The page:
Availability of data and materials
The datasets used and/or analyzed during the current study are available from the corresponding author on reasonable request.
Overexpression of ST3 beta-galactoside alpha-2,3-sialyltransferase 1
Overexpression of both ST3 beta-galactoside alpha-2,3-sialyltransferase 1 and transmembrane serine protease 2
Overexpression of transmembrane serine protease 2
Overexpression of transmembrane serine protease 4
Viral ribonucleic acid
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This work was supported by the National Research Foundation of Korea (NRF) grant funded by the Korea government (MSIP) (No. 2015R1A3A2033826), and the Next-Generation BioGreen 21 Program (Project No. PJ01316401), Rural Development Administration, Republic of Korea.
Authors and Affiliations
Department of Agricultural Biotechnology and Research Institute of Agriculture and Life Sciences, College of Agriculture and Life Sciences, Seoul National University, Seoul, 08826, Korea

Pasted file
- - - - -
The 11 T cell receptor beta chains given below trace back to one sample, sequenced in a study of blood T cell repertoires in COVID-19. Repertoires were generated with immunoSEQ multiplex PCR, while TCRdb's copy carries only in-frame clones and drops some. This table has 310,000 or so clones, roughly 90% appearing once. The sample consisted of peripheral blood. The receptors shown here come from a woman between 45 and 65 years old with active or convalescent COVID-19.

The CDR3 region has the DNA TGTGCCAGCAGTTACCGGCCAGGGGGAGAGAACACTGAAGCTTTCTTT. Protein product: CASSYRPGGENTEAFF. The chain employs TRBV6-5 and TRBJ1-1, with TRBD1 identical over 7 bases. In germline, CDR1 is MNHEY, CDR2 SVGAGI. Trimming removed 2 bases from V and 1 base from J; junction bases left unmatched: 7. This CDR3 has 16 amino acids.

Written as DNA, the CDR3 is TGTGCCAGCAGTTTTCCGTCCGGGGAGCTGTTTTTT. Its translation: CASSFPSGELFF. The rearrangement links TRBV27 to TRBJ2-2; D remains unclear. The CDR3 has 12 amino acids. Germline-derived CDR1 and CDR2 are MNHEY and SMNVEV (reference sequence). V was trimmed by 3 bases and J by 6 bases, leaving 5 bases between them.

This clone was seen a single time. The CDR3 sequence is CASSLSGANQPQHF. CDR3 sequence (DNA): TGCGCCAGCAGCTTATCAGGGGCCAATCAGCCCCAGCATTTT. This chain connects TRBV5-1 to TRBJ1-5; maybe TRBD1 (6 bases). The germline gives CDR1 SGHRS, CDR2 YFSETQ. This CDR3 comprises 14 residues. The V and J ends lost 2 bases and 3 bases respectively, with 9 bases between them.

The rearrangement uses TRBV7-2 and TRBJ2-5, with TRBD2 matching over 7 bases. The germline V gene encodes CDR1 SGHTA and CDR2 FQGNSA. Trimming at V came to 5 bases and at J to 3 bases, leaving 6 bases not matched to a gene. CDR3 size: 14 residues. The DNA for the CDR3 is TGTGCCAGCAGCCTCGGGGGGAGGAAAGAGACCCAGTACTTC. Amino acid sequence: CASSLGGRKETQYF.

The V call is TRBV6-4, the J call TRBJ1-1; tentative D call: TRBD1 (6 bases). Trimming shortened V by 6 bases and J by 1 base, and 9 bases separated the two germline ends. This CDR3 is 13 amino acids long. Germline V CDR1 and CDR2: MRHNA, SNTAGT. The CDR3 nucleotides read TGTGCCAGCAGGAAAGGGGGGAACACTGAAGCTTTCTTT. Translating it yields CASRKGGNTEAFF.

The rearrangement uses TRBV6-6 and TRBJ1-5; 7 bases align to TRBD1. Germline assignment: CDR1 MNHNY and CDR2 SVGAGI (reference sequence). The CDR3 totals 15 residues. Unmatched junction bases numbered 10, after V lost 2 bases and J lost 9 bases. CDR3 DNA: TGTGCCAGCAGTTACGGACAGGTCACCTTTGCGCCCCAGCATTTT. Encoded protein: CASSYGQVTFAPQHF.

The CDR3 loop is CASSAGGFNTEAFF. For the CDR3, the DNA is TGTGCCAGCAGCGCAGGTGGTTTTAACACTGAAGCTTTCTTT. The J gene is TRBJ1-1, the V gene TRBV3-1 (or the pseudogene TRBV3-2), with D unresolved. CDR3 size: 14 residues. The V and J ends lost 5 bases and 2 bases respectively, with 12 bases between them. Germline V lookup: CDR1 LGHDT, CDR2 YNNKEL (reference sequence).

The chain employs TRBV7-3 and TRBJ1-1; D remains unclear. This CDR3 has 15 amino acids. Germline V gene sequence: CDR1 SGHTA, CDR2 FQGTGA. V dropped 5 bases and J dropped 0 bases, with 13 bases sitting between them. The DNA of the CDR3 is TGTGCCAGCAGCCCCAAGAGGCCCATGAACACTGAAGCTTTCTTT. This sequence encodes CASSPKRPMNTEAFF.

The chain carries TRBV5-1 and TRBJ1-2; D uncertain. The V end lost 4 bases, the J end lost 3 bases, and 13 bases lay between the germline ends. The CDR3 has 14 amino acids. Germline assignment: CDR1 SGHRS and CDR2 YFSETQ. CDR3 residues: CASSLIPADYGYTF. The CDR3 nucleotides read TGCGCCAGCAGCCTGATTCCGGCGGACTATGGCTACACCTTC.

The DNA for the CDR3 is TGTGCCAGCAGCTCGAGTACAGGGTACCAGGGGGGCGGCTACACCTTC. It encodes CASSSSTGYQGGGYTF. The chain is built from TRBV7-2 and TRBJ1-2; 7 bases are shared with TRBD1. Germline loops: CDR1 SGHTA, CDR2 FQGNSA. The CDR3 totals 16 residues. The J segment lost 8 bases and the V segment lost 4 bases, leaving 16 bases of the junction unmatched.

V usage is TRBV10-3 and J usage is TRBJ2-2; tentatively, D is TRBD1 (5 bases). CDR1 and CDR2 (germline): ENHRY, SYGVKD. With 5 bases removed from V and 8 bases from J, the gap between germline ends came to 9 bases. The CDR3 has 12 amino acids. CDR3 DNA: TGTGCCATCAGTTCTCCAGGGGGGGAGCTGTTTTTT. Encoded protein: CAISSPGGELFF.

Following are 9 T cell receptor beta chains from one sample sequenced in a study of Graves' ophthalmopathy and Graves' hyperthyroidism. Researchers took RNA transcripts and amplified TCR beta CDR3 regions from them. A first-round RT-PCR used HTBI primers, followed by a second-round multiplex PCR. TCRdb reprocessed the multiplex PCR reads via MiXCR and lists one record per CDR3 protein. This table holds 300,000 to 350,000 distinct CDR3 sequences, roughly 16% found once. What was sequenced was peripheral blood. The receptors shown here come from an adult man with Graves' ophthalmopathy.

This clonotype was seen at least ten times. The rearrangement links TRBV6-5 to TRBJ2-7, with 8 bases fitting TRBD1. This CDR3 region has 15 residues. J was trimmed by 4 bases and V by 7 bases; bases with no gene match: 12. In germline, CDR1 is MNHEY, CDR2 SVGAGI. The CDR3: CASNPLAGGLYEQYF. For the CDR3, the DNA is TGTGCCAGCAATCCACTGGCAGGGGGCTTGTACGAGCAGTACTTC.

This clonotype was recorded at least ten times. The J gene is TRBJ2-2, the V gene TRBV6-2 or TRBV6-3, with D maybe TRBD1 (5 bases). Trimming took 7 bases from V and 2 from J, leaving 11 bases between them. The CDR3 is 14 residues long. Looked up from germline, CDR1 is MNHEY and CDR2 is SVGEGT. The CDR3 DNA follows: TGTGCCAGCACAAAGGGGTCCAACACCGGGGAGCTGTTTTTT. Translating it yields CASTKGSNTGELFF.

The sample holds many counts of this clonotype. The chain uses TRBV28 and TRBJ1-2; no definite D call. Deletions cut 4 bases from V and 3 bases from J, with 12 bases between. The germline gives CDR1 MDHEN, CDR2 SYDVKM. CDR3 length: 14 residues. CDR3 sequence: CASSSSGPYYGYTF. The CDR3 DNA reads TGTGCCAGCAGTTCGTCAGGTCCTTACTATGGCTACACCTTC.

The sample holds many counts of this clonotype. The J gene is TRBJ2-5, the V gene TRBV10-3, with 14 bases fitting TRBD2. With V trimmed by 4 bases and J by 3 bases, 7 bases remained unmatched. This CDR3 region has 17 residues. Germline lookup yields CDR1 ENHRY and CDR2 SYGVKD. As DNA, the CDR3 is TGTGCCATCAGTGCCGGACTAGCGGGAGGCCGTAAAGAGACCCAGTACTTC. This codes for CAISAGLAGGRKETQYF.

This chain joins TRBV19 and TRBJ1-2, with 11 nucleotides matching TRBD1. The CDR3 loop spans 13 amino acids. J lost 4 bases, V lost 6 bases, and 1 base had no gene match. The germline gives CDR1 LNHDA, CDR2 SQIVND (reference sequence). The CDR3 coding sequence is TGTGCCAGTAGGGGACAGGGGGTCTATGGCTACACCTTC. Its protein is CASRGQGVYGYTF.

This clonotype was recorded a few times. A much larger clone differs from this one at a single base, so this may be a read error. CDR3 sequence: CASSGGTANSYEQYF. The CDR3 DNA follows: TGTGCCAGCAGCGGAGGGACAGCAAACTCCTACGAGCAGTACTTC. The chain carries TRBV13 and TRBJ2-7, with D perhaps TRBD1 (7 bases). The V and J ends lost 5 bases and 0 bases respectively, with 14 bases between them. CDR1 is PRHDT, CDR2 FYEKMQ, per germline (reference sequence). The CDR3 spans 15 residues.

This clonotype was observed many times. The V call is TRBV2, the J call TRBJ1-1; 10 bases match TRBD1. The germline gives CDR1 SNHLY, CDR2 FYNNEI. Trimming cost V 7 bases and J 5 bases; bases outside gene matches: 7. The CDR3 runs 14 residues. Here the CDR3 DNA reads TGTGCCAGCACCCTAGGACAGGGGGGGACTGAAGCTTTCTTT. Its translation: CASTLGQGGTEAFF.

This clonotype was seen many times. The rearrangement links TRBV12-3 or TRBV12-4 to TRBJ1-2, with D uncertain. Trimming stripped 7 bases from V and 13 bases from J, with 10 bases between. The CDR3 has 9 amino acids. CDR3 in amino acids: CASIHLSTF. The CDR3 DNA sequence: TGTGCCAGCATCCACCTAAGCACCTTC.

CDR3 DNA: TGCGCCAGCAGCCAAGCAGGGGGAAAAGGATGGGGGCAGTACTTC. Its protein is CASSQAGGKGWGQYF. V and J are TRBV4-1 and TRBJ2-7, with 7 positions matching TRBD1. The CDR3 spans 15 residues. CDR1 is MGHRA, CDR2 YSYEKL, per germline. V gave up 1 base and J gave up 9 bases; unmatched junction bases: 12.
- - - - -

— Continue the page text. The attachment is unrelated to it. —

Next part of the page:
Kelly Chungu, Young Hyun Park, Seung Je Woo, Su Bin Lee, Deivendran Rengaraj, Hong Jo Lee & Jae Yong Han
KC, YH, and JY conceived and designed the experiment. KC, SJ, and SB performed the experiments. KC, YH and JY analyzed the data. KC wrote the first draft manuscript. KC, YH, DR, HJ and JY wrote the final manuscript. All authors read and approved the final manuscript.
The full length (uncut) gel electrophoresis image of Fig. 3b.
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Chungu, K., Park, Y.H., Woo, S.J. et al. Establishment of a genetically engineered chicken DF-1 cell line for efficient amplification of influenza viruses in the absence of trypsin.
BMC Biotechnol21, 2 (2021). https://doi.org/10.1186/s12896-020-00663-6